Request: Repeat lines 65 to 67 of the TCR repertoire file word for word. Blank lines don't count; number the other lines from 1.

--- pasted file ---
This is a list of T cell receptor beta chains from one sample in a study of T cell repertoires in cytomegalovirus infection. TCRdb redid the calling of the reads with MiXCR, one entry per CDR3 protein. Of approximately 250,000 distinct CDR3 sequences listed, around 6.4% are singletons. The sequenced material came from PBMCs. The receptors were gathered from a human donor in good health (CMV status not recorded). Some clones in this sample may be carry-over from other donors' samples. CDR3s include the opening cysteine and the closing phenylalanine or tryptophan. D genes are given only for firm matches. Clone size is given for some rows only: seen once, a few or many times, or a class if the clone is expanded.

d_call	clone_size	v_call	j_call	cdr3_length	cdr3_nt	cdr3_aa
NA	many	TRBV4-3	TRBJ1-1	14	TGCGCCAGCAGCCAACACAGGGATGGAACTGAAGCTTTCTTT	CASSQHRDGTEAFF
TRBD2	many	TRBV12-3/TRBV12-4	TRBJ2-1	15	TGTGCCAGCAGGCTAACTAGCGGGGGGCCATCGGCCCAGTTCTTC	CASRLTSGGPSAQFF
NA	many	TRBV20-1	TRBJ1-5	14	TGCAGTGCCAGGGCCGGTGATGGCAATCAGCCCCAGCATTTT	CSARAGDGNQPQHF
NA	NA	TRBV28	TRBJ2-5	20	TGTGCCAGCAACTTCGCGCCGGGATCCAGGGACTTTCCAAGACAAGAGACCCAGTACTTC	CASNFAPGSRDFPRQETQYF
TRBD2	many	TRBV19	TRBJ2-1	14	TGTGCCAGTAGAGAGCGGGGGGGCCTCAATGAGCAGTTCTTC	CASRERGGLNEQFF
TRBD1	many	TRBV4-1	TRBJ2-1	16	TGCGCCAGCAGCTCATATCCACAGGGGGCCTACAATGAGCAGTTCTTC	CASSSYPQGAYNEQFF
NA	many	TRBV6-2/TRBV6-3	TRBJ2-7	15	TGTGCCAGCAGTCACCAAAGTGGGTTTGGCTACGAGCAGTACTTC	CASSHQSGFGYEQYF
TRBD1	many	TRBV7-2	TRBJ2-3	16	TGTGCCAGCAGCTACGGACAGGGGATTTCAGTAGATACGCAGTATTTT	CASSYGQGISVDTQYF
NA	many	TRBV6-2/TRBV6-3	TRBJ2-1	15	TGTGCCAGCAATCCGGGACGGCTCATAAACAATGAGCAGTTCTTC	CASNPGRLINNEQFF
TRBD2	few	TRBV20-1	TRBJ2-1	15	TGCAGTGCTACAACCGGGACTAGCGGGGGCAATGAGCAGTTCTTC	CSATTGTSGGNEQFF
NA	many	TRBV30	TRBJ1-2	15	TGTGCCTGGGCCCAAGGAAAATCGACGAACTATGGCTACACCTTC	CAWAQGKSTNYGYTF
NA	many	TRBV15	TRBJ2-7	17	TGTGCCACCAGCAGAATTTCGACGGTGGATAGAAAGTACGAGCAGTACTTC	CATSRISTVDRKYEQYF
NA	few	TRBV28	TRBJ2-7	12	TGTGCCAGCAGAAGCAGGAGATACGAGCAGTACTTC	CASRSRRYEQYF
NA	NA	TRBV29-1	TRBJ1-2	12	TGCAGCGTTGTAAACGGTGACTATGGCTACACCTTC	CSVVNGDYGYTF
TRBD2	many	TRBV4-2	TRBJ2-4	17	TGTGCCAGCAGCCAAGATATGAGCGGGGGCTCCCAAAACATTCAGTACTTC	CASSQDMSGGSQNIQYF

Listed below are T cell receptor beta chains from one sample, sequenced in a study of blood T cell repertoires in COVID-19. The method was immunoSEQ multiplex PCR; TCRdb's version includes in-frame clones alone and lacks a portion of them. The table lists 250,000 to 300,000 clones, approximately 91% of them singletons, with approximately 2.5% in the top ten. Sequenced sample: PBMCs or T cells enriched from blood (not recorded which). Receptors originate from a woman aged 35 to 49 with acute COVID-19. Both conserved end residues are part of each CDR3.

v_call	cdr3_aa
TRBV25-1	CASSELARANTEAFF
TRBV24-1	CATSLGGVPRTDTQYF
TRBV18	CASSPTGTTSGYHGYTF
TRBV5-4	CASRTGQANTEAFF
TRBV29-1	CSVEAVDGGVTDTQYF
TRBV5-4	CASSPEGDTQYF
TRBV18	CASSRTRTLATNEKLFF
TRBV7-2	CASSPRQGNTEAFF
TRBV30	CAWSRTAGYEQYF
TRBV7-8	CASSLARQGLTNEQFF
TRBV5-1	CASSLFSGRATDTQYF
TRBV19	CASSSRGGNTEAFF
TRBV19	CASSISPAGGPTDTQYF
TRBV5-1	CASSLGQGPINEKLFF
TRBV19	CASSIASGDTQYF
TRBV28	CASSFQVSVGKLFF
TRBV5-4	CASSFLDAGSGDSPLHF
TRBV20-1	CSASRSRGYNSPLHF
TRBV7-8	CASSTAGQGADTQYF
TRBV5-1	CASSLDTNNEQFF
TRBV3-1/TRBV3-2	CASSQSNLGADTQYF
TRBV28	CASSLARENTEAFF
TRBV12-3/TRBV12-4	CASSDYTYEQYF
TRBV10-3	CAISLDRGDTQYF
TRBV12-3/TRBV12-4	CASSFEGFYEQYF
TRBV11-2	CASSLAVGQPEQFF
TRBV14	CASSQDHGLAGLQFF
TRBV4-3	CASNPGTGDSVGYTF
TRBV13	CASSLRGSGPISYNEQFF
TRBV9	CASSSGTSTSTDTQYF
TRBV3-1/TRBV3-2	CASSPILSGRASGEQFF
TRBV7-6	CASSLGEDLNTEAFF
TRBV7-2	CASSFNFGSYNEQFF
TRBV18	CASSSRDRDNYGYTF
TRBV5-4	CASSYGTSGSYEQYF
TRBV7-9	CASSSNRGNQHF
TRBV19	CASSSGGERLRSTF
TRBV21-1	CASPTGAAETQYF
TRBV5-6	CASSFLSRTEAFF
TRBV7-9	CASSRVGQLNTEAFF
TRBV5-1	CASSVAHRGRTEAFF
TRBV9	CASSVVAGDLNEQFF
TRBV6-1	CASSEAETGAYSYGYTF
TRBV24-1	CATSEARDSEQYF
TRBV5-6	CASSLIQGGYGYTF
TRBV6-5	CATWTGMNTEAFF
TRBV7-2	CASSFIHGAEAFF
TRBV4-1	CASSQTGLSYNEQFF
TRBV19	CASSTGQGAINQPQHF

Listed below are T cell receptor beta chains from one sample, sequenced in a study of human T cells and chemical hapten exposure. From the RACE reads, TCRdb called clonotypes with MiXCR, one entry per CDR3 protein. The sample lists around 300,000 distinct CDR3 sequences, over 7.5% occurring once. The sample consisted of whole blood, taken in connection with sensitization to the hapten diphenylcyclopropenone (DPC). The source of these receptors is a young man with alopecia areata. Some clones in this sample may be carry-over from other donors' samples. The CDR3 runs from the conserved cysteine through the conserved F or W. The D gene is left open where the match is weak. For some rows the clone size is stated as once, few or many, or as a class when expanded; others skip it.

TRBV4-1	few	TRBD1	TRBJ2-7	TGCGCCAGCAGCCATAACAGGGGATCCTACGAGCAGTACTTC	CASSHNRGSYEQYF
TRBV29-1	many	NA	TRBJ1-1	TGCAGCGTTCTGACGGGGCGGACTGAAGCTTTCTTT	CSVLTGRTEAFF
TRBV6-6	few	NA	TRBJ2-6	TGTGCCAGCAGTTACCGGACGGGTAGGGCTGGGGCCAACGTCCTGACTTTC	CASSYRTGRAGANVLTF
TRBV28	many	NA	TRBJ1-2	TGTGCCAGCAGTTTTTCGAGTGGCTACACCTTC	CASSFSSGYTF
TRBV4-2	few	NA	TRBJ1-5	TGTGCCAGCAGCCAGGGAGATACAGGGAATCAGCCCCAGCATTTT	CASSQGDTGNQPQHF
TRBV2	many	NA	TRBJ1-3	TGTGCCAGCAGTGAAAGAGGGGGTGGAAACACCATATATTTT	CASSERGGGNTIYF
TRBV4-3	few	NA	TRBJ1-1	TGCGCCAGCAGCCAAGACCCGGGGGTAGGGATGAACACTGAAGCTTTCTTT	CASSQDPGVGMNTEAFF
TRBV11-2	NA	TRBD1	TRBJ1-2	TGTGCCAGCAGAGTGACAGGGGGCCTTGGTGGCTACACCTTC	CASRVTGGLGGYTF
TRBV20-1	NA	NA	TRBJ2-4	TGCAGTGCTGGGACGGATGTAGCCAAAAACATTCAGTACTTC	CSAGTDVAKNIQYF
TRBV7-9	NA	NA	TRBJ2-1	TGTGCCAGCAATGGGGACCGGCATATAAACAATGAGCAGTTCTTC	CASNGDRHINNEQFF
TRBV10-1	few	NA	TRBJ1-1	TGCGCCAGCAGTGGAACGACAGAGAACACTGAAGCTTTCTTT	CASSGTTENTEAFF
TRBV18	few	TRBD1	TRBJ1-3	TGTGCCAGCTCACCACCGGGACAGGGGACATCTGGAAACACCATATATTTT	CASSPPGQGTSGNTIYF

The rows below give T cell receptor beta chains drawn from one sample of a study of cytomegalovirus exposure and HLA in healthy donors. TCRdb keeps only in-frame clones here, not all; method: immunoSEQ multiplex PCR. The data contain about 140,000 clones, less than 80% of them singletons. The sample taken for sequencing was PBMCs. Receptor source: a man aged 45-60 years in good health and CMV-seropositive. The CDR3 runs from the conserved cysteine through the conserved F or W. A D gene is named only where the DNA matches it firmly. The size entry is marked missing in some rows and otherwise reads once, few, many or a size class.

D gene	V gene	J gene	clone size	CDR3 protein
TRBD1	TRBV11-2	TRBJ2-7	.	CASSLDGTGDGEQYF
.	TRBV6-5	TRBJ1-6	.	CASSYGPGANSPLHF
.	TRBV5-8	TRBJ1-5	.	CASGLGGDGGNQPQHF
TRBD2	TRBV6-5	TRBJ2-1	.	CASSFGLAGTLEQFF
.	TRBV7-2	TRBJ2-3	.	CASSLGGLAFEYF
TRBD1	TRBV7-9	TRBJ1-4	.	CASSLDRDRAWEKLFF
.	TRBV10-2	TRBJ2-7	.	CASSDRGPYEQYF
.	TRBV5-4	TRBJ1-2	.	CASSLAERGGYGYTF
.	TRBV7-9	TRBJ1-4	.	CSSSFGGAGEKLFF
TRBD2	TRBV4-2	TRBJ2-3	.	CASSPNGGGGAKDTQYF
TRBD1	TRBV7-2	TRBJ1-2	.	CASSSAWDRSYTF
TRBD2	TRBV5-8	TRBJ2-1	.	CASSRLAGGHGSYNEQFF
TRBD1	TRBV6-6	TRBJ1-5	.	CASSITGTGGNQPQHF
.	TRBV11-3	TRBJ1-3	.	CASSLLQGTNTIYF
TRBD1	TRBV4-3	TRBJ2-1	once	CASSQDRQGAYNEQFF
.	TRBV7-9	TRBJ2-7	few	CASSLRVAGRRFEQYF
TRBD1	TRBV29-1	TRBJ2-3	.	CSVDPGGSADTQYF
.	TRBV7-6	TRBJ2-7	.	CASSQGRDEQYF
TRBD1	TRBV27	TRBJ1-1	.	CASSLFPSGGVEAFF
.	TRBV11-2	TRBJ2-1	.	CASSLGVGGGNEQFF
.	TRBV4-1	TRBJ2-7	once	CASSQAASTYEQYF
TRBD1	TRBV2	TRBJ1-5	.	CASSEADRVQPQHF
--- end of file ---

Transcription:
TRBV6-5	CATWTGMNTEAFF
TRBV7-2	CASSFIHGAEAFF
TRBV4-1	CASSQTGLSYNEQFF